Red dials were seen across the screens today as prices for most agricultural commodities slumped. The stronger US dollar was a significant contributor to the falls, as traders looked to book profits on many commodities that, until today, had posted strong gains.
The US dollar index extended its recent rally again, having surged 3.5% since recent lows were posted at the start of the month. A stronger US dollar will reduce the competiveness of US dollar-denominated commodities in international markets.
Certainly at the moment the currency’s strength is providing a considerable headwind for US commodity prices.
Chicago contracts crunched
Prices for wheat, corn and soybeans all closed sharply lower today. The weaker macro backdrop (lower equity prices, lower oil and stronger US dollar) provided some strong impetus for traders and investors to hit the sell button, however there was also a general feeling across the market that “the reality is that all of these markets had been overbought no matter what angle” you came from, as Darrell Holaday from Country Futures noted.
Indeed, the USDA-reported weekly export figures were not a bearish as you’d imagine – if you judged by the bearish price action. Old crop corn sales were quoted at 1.4m tonnes and new crop sales at 0.54m tonnes. To make a combined figure near 2m tonnes for the week.
Likewise, weekly wheat sales came in at good levels, with 0.75m tonnes reported for old and new crop. Soybean export sales were in line with estimates at 0.714m tonnes.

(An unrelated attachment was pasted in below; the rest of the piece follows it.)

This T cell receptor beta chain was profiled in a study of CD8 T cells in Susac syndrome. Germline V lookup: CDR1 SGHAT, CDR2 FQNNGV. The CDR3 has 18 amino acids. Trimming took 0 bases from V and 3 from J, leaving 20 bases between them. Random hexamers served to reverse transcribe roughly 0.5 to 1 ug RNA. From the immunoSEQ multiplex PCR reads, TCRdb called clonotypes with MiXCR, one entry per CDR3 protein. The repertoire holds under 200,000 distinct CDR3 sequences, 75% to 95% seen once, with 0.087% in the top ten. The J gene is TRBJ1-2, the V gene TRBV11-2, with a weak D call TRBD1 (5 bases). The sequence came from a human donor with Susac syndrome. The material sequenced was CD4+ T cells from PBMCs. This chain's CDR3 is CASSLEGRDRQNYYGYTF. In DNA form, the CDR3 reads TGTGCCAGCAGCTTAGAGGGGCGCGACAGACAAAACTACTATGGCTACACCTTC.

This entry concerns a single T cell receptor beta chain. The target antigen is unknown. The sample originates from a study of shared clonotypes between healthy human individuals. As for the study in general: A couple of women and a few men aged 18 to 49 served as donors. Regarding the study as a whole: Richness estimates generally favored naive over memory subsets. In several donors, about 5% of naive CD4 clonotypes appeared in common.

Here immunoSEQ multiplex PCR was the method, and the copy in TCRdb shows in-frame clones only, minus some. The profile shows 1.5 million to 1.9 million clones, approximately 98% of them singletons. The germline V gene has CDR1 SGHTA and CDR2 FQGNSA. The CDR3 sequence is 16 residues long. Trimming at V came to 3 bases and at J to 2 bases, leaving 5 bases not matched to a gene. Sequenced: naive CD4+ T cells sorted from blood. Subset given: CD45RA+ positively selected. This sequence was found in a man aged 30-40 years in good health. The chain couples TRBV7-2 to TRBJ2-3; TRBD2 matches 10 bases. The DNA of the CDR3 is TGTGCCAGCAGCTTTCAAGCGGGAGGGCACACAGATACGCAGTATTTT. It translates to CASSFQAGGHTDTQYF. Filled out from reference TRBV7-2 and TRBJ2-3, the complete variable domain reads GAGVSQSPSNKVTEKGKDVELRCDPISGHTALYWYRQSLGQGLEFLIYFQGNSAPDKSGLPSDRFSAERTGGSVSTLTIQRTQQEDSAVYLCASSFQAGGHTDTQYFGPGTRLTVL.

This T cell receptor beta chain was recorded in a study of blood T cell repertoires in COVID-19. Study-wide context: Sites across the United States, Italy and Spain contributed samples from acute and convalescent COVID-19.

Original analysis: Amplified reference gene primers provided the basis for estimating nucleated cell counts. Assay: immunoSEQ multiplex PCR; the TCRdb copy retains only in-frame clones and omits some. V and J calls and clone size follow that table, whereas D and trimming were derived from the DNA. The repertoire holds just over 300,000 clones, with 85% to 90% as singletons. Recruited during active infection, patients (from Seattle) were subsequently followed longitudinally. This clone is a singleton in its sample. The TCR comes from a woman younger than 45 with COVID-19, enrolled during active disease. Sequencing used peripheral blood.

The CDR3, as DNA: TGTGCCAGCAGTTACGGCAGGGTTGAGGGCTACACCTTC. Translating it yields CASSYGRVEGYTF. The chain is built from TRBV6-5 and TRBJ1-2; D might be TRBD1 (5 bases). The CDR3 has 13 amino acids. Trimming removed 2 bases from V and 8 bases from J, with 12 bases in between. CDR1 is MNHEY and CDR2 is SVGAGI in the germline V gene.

The market’s bearish response telling us these figures were well priced in by the recent move higher.
At close of markets the spot month Jul-16 soybean contract was down 5 ½ cents per bushel (0.5%) to 1070 cents. The Jul-16 wheat contract slumped 11 ¾ cents per bushel (2.4%) to 468.25 cents. The Jul-16 corn also sold-off 9 ½ cents per bushel (2.4%) to 390 cents.
The bearish session across US agricultural markets sets up an interesting week ahead. This is particularly true for sugar and soybeans, which have both rallied hard on non-commercial traders lengthening their long, or bought, positions.
As the Commonwealth Bank of Australia’s Tobin Gorey notes “investors are heavily long sugar” and with the previous strong rally appearing to stall “a sustained period of directionless volatility will eventually extinguish the ‘buy’ light on momentum investor’s dashboards”, meaning we may see further weakness in the sessions ahead.
Coffee prices underperform
Coffee prices have traded sharply lower today, underperforming the broader commodities sector.
New York arabica prices slumped, the spot Jul-16 contract falling 4.7% to 123.95 cents per pound and London robusta futures followed suit, the spot Jul-16 gave up 1.6% to close at $1643 per tonne.
The complex was pressured lower by a stronger dollar – with the US Fed now places a greater probability of a rate hike in June if the US economy continues to show an improvement.
The stronger dollar caused many commodity currencies to weaken. In particular, the Brazilian Real depreciated by 1% to 3.62, which created a bearish backdrop for coffee prices. After both coffee types rallied strongly last week, traders were willing to take-profits today after a strong run.
Robusta prices have also been sensitive to drought fears in Vietnam, the world’s largest robusta producer. MDA Weather Services, this week, expects Vietnam coffee producing areas to see continued showers this week which should provide some relief towards cherry growth and ease production fears.
(Source – http://www.agrimoney.com/marketreport/pm-markets-strong-us-dollar-hits-agri-commodity-prices–3611.html)